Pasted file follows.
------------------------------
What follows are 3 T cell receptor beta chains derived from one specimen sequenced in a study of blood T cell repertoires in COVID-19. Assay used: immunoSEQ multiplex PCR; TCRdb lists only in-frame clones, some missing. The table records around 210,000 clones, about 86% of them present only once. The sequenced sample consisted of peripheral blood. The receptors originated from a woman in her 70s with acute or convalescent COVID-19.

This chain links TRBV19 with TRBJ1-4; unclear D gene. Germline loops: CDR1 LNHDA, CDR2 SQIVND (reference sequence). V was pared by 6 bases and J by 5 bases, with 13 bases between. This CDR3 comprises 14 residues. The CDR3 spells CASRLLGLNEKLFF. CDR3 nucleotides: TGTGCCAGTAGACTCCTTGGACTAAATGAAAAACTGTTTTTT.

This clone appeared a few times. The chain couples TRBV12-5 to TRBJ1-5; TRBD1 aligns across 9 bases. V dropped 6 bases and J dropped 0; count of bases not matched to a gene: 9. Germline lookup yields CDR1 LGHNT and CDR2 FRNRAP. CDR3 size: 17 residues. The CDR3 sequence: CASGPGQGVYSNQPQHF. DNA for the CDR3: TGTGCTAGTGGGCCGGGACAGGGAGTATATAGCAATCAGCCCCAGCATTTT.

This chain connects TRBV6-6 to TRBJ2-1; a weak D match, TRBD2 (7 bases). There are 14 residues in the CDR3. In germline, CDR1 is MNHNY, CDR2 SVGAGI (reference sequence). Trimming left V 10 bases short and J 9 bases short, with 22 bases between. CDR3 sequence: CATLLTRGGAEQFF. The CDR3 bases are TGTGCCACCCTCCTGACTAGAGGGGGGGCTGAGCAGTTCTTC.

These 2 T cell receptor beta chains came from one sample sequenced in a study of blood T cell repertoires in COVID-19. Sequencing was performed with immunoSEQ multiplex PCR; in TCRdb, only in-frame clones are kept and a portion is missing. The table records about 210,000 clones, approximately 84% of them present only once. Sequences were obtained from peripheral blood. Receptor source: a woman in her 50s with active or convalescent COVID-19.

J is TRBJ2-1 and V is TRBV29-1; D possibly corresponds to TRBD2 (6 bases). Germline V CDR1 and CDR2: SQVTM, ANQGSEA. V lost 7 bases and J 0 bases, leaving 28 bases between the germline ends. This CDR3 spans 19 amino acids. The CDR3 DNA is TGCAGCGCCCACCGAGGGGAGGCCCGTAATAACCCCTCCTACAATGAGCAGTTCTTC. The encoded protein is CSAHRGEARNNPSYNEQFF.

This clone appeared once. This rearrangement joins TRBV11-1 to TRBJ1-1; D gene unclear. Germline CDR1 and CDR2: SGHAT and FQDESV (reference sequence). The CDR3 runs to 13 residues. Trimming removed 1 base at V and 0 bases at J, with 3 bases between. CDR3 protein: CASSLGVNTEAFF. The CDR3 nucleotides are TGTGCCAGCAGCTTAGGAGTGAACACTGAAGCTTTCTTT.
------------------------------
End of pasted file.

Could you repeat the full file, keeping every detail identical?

What follows are 3 T cell receptor beta chains derived from one specimen sequenced in a study of blood T cell repertoires in COVID-19. Assay used: immunoSEQ multiplex PCR; TCRdb lists only in-frame clones, some missing. The table records around 210,000 clones, about 86% of them present only once. The sequenced sample consisted of peripheral blood. The receptors originated from a woman in her 70s with acute or convalescent COVID-19.

This chain links TRBV19 with TRBJ1-4; unclear D gene. Germline loops: CDR1 LNHDA, CDR2 SQIVND (reference sequence). V was pared by 6 bases and J by 5 bases, with 13 bases between. This CDR3 comprises 14 residues. The CDR3 spells CASRLLGLNEKLFF. CDR3 nucleotides: TGTGCCAGTAGACTCCTTGGACTAAATGAAAAACTGTTTTTT.

This clone appeared a few times. The chain couples TRBV12-5 to TRBJ1-5; TRBD1 aligns across 9 bases. V dropped 6 bases and J dropped 0; count of bases not matched to a gene: 9. Germline lookup yields CDR1 LGHNT and CDR2 FRNRAP. CDR3 size: 17 residues. The CDR3 sequence: CASGPGQGVYSNQPQHF. DNA for the CDR3: TGTGCTAGTGGGCCGGGACAGGGAGTATATAGCAATCAGCCCCAGCATTTT.

This chain connects TRBV6-6 to TRBJ2-1; a weak D match, TRBD2 (7 bases). There are 14 residues in the CDR3. In germline, CDR1 is MNHNY, CDR2 SVGAGI (reference sequence). Trimming left V 10 bases short and J 9 bases short, with 22 bases between. CDR3 sequence: CATLLTRGGAEQFF. The CDR3 bases are TGTGCCACCCTCCTGACTAGAGGGGGGGCTGAGCAGTTCTTC.

These 2 T cell receptor beta chains came from one sample sequenced in a study of blood T cell repertoires in COVID-19. Sequencing was performed with immunoSEQ multiplex PCR; in TCRdb, only in-frame clones are kept and a portion is missing. The table records about 210,000 clones, approximately 84% of them present only once. Sequences were obtained from peripheral blood. Receptor source: a woman in her 50s with active or convalescent COVID-19.

J is TRBJ2-1 and V is TRBV29-1; D possibly corresponds to TRBD2 (6 bases). Germline V CDR1 and CDR2: SQVTM, ANQGSEA. V lost 7 bases and J 0 bases, leaving 28 bases between the germline ends. This CDR3 spans 19 amino acids. The CDR3 DNA is TGCAGCGCCCACCGAGGGGAGGCCCGTAATAACCCCTCCTACAATGAGCAGTTCTTC. The encoded protein is CSAHRGEARNNPSYNEQFF.

This clone appeared once. This rearrangement joins TRBV11-1 to TRBJ1-1; D gene unclear. Germline CDR1 and CDR2: SGHAT and FQDESV (reference sequence). The CDR3 runs to 13 residues. Trimming removed 1 base at V and 0 bases at J, with 3 bases between. CDR3 protein: CASSLGVNTEAFF. The CDR3 nucleotides are TGTGCCAGCAGCTTAGGAGTGAACACTGAAGCTTTCTTT.